Catfish – Goin’ Juggn’…

The basic strategy behind the jug fishing technique is simple – rig up a number of jug rigs, let them float across a stretch of water, usually, using different baits on some jugs, and setting them at different depths, and then, see which jugs produce strikes. After you get a hit, if you’re feeling strategic, you can haul in the jugs that haven’t been hit, and set them out again, with the currently successful combination of depth and bait, which will then keep you working, as you land fish after fish.

Building a juggin’ rig is simple. To build one, you will requires some kind of very powerful float, hence the “jug” in the name, plus a length of heavy braided line, similar to what you’d use in a trotline. You’ll also need an appropriate hook for the fish size you expect, a sinker, and your best bait.

As the name suggests, the floats originally used in this fishing technique were empty jugs of one kind or another. Nowadays, any sealable, empty container will suffice. Plastic containers are probably the best option, with their lower weight and lower likelihood of breakage than glass. There are many commercial products available which are much less bulky than jugs are, if you think about how big and cumbersome 10 or 15 jugs will be, all piled up. Further, many jurisdictions have regulations on the fish types that can be fished for with jugs, and also, the design and the colour of the rig. Most often, the jugs must be white. Check your local regulations, before you go on a jug fishing trip, to make certain you are fishing your rigs legally.

To build the jug rig, you will need to decide on the length of the jug line. You want the jug line to float free of restriction, with the deep end of the rig suspended about two to three feet above the bottom. If you aren’t sure how deep to set your lines, you might consider making a few rigs using different lengths of line, and putting them out at the same time. Some will get more hits than the others will. Once you’ve decided on the length of the lines to use, cut your drop lines to length accordingly. Tie one end of a line to the handle or neck of the float or jug, or to the tie-on point, on commercial floats. Then, tie an appropriate sinker to the other end, only heavy enough to keep the line down to depth, but no more, to avoid excessive line tension. Next, tie two hooks on each line, with the first one locked about a foot above the sinker, and the second, about four feet above the first, using Palomar knots, ideally. By doing things this way, you end up with two hooks in the water on each jug, which puts out twice the bait, and allows the rig to cover different depths in the water. As a bonus, if a jug comes into shallow water, even if the weight and the lower bait get grounded, the top hook may still be located where it will get hit.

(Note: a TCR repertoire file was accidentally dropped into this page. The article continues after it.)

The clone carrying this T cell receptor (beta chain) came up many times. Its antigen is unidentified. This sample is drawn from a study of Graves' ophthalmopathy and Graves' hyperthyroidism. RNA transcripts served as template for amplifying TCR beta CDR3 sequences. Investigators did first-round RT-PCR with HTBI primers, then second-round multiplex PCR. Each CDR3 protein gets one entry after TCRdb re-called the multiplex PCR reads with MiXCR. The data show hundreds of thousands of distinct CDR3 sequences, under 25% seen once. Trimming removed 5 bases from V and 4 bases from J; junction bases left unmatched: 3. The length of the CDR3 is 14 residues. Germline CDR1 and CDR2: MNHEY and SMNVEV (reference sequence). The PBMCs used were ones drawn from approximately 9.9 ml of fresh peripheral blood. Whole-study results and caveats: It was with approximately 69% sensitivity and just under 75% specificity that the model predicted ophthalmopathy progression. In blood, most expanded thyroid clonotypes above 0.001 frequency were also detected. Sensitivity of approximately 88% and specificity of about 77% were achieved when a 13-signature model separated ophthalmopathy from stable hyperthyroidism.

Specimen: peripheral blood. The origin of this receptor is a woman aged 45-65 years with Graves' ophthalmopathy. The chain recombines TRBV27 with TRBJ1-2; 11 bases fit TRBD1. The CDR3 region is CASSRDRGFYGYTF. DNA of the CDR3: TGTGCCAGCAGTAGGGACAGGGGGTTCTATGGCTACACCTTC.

When landing a heavy cat on your jug line, be sure to wear good gloves, or you may end up with serious injuries from line tension or hook implantation. A big net is an asset, here.

Catfishing with jug rigs is a good activity for groups of people, as everyone, including kids, can get into one of the many “jobs” involved in this sport – building, rigging, baiting, setting, chasing, landing…. family fishing fun at its finest.

To get the full “Goin’ Juggn’…” article you’ll need to download it here.

Dan Eggertsen is a fellow catfish fishing enthusiast to the point of obsession. :) He's been providing solid advice on catfish fishing since 2004.

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